The restoration of struck-off and dissolved companies in the British Virgin Islands: post January 2023


Introduction

This article follows our previous article of 5 January 2023 which considered, in broad terms, the changes to the BVI Business Companies Act, 2004 (the Companies Act) of the British Virgin Islands (BVI) brought about by The Business Companies (Amendment) Act, 2022 (the Amendment Act). This article will consider in more detail the changes introduced by the Amendment Act to the provisions of the Companies Act which deal with the restoration of companies which have been struck-off or dissolved.
In this article, references to the Amended Companies Act are references to the Companies Act as amended by the Amendment Act.

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The pre-January 2023 position

Before the Amendment Act came into force, there were two distinct processes under the Companies Act which dealt with the restoration of companies that had been struck off and those which had been dissolved, respectively.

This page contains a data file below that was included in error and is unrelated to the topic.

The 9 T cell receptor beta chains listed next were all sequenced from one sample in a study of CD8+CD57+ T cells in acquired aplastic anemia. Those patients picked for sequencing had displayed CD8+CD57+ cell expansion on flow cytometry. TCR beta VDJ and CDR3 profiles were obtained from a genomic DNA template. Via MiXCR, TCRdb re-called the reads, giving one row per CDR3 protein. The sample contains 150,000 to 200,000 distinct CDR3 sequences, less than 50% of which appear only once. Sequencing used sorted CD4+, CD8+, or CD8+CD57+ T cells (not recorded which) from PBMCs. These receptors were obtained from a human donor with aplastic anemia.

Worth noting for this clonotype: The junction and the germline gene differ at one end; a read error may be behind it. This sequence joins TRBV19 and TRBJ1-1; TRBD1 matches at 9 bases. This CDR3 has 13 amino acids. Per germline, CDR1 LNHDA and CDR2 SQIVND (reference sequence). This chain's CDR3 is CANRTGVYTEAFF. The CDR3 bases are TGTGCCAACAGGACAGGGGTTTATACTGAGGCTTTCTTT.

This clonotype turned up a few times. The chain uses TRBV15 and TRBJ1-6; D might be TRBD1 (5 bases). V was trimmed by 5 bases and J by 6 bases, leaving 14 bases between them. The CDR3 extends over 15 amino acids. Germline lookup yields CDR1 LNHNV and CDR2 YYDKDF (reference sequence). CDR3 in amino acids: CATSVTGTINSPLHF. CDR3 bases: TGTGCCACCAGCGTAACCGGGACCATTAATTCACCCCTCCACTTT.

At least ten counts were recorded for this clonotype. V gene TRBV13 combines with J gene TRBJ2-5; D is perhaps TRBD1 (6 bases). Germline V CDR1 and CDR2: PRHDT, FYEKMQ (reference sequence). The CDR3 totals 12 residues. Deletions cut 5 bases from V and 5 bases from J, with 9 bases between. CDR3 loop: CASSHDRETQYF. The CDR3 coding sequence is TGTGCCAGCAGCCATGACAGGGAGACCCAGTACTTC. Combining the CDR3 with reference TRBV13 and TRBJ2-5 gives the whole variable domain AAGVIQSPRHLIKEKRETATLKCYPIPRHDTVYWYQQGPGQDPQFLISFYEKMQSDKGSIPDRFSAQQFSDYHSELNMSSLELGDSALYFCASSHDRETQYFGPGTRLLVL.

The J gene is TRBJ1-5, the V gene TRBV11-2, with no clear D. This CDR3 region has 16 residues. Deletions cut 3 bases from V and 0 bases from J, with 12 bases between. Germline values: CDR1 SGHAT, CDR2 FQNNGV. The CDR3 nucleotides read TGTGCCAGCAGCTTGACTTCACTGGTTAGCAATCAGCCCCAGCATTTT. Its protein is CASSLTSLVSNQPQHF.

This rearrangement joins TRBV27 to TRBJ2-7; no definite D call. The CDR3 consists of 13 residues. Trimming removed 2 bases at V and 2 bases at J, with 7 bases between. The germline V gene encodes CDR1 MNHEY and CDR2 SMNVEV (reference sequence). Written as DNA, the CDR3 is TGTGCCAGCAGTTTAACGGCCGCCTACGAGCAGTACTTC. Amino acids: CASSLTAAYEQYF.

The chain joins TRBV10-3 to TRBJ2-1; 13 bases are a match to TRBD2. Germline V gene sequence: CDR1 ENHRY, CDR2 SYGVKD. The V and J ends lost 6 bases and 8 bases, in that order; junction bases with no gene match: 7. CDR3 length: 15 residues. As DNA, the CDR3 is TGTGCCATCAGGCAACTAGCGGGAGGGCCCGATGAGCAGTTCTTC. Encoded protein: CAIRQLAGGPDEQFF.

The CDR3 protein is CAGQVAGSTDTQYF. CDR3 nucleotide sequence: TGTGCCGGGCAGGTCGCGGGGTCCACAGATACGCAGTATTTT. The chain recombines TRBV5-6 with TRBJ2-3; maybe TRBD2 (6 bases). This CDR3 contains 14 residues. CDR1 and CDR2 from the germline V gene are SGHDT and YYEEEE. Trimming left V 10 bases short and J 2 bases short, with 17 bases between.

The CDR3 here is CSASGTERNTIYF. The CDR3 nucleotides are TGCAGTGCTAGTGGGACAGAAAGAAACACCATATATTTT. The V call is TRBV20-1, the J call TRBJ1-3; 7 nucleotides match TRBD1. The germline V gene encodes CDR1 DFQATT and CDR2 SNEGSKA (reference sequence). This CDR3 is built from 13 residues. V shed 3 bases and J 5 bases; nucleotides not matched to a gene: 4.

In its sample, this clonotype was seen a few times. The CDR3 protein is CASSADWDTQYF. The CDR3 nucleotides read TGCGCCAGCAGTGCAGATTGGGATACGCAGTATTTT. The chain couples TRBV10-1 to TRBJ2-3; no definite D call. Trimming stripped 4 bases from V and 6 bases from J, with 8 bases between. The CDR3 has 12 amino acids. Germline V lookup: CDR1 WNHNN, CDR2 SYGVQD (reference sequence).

A company which was struck-off for a continuous period of 7 years was automatically dissolved with effect from the last day of that 7-year period1. An application could be made to the Registry of Corporate Affairs prior to dissolution by the company or a creditor, member or liquidator of the company.

A similar (but less straight-forward) process was available for companies which had been dissolved. An application could be made to the BVI Court by a creditor, former director, former member or former liquidator of the company or indeed any person who was able to establish an interest in the company being restored2. Any application to restore a dissolved company was required to be made within the period of 10 years after the date of dissolution of the company.3